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Vauxhall Corsa SRi:
Date: Nov 1, 2007
Vauxhall Corsa SRi
Date: Oct, 2007
Rating: *** stars out of five
Vauxhall's new Corsa SRi promises performance, sporty looks and an
affordable price tag. But does it deliver on the road?
Text: James Disdale / Photos: Pete Gibson
Vauxhall Corsa SRi
Things are warming up in Vauxhall showrooms! After an absence of two
years, the sporty SRi badge is back on a Corsa. Slotting in below the
flagship VXR, the model is aimed at buyers looking for performance on a
With a price tag of £13,625, a 148bhp 1.6-litre turbocharged motor and
stiffened suspension, itís a tempting choice in the brochure. However,
thereís stiff competition from a raft of talented warm hatches,
including the Peugeot 207 GT and Ford Fiesta ST.
So is it a welcome return for the quick Corsa, or are you better off
saving up the extra £2,000 for the more powerful 189bhp VXR?
Walk up to the SRi, and it looks really good. A neat bootlid-mounted
spoiler, chunky side skirts and a deeper front bumper enhance the
already sharp styling. An oval-shaped chrome tailpipe and 17-inch
five-spoke alloy wheels add further visual drama.
The interior is equally striking. With lots of red trim, the SRi harks
back to the Eighties heyday of the hot hatch. The steering wheel, seats,
carpet mats and seatbelts all get flashes of colour. Combine this with
the aluminium finish on the centre console, and you have a cabin thatís
a pleasure to be in.
Elsewhere, the interior is standard Corsa. This means excellent build
quality, soft-touch materials and lots of space Ė although rear
occupants will struggle for headroom in the rakish three-door model.
To counter this, the company also offers a five-door version for a £650
premium. Itís not as attractive, but adds an element of practicality to
the performance package.
Vauxhallís engineers have tweaked the mechanicals to try to ensure the
driving experience matches the looks. The 1.6-litre engine is a detuned
version of the VXRís unit, and provides strong performance.
Only 7.6 seconds are needed for the 0-60mph sprint, while the 210Nm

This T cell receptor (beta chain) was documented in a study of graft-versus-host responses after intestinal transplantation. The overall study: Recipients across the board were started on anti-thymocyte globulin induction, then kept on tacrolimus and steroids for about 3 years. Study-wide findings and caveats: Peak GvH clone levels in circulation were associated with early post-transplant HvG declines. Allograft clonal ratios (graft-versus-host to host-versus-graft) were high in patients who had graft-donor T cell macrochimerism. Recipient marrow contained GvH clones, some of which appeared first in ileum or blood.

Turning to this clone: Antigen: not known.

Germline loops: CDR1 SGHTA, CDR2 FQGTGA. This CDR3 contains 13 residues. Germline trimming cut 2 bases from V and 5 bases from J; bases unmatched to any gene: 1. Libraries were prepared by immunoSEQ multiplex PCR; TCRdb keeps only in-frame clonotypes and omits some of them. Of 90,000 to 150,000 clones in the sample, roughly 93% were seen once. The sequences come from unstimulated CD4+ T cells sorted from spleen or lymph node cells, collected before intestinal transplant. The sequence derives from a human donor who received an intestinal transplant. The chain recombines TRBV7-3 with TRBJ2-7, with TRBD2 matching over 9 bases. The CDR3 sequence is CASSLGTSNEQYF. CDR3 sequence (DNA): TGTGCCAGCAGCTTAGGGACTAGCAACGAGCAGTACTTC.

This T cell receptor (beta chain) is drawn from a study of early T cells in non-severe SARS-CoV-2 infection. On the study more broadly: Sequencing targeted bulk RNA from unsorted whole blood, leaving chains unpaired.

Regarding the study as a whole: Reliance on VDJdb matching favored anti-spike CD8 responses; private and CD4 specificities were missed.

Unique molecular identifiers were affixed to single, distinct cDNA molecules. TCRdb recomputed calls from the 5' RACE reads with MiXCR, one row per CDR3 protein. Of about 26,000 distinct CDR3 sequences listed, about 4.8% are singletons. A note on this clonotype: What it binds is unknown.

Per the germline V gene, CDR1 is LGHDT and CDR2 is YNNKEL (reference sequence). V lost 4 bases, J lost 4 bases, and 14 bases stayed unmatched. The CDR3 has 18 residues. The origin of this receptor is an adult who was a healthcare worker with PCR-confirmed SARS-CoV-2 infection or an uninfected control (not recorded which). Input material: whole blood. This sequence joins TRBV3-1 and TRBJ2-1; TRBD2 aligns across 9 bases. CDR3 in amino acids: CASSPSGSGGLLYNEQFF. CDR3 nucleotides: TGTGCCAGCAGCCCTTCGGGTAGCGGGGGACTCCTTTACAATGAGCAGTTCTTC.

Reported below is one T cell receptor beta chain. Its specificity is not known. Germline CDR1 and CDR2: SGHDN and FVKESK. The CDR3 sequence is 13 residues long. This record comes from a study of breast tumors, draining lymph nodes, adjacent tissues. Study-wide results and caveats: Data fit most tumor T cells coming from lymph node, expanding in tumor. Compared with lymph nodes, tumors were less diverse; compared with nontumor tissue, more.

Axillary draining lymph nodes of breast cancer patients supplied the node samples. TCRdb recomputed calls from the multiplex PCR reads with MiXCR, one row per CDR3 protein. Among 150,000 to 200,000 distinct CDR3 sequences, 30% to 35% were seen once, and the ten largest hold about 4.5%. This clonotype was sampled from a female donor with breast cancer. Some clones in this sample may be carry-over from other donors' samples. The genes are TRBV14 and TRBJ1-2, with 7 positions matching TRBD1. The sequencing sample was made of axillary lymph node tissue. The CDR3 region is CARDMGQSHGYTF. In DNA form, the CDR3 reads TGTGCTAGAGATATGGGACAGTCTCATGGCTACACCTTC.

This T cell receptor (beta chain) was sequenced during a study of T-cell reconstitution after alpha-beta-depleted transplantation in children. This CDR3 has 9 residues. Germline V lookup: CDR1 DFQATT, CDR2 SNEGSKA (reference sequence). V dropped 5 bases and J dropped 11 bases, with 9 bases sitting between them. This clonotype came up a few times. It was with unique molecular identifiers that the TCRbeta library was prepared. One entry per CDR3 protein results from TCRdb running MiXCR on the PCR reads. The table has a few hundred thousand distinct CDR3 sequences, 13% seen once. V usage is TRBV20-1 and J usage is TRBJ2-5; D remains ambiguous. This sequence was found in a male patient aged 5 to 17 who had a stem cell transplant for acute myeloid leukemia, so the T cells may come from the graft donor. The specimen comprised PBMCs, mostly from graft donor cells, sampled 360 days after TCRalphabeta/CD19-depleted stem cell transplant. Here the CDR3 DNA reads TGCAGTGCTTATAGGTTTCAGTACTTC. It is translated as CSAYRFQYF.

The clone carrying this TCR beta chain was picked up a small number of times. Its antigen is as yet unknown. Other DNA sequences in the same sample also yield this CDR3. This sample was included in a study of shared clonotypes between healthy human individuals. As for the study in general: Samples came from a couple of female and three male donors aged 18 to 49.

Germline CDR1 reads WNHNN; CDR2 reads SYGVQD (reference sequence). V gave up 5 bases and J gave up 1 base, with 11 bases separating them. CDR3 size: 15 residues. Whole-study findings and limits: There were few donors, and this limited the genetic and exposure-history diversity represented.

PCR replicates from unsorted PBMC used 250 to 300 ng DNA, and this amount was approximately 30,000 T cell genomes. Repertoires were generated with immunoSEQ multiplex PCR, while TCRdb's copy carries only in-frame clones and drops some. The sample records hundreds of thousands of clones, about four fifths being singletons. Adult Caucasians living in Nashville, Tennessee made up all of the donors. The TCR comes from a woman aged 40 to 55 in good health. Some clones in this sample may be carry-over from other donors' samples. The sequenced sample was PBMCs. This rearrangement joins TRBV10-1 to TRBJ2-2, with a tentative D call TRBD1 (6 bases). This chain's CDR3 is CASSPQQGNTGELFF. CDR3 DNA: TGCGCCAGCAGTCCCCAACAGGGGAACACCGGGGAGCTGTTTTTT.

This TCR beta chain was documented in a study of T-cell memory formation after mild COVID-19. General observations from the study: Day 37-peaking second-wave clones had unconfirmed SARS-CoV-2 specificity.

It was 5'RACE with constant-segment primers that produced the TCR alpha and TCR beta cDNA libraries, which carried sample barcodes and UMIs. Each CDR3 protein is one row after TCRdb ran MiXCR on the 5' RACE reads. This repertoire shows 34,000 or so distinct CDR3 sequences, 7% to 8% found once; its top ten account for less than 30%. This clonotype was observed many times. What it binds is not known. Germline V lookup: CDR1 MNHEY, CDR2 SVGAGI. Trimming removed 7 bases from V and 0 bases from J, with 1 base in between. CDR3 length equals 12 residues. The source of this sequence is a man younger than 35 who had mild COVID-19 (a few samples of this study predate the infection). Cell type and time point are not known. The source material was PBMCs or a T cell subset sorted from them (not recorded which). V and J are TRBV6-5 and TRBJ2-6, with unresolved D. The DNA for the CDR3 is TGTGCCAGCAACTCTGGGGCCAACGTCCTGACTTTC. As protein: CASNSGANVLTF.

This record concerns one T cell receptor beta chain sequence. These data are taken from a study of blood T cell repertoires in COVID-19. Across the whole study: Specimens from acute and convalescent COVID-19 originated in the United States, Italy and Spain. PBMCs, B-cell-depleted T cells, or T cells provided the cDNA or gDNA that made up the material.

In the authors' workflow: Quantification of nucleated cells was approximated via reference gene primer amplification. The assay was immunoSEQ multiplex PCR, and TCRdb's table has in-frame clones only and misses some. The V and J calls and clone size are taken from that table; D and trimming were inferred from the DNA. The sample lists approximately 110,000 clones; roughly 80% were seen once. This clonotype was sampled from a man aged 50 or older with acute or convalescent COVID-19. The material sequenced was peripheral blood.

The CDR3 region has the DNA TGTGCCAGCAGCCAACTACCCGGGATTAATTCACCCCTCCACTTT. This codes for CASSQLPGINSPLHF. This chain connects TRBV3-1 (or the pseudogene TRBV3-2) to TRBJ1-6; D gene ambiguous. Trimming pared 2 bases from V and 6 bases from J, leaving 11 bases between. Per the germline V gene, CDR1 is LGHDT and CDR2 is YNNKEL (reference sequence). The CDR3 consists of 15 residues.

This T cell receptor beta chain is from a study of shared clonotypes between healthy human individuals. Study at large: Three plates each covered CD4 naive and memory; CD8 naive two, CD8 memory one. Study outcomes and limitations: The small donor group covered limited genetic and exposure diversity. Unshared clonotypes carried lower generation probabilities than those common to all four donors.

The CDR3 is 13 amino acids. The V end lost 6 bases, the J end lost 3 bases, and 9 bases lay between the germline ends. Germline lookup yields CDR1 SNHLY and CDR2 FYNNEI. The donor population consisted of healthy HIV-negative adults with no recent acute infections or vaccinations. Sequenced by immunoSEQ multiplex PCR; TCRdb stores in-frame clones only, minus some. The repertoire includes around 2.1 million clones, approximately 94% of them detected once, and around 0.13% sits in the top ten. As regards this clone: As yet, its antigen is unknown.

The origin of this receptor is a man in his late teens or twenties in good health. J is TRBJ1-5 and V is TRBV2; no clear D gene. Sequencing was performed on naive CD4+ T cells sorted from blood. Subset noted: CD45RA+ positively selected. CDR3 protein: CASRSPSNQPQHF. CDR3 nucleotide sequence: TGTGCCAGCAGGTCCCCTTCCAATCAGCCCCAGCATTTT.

torque output means the SRi can overtake comfortably. It also sounds
good, taking on an edgy rasp the harder you press the throttle.
Those after better fuel economy can choose the 123bhp 1.7-litre CDTI
diesel. Not only will it return 58mpg, but it has even more torque Ė
280Nm at 2,300rpm Ė so should deliver blistering mid-range acceleration.
To provide poise in the corners, the suspension has been lowered by 18mm
at the front, and 15mm at the rear. The electrically assisted steering
has also been reprogrammed, and is claimed to give greater weighting and
more feedback. Sadly, the SRi fails to live up to its promise. Turn into
a bend and youíll discover an artificial feel to the steering and a
chassis thatís too easily upset by mid-corner bumps and the torque of
the turbo powerplant.
The stiff suspension set-up also means that the Corsa crashes and thumps
over even the smoothest surfaces, making motorway journeys a pain. A
springy action to the six-speed gearbox and a jerky throttle compound
the dynamic deficiencies.
This is a shame, as in terms of outright performance, the SRi has its
rivals well and truly beaten. It looks good both inside and out, and the
standard equipment on offer is generous, stretching to electronic
stability control and air-conditioning.
Whatís more, the option of choosing a five-door bodyshell and diesel
power gives it an edge over most of its rivals. However, in this
three-door petrol-powered guise, it doesnít have the fluidity of the 207
GT or sharp handling of the Fiesta ST.
RIVAL: FORD FIESTA ST
The sporty Fiesta is getting on a bit now, and canít match the Corsa for
build or refinement, while its 148bhp 2.0-litre motor doesnít have the
muscle of the Vauxhall engine. But the Ford has a great chassis and
fizzes with fun on back roads.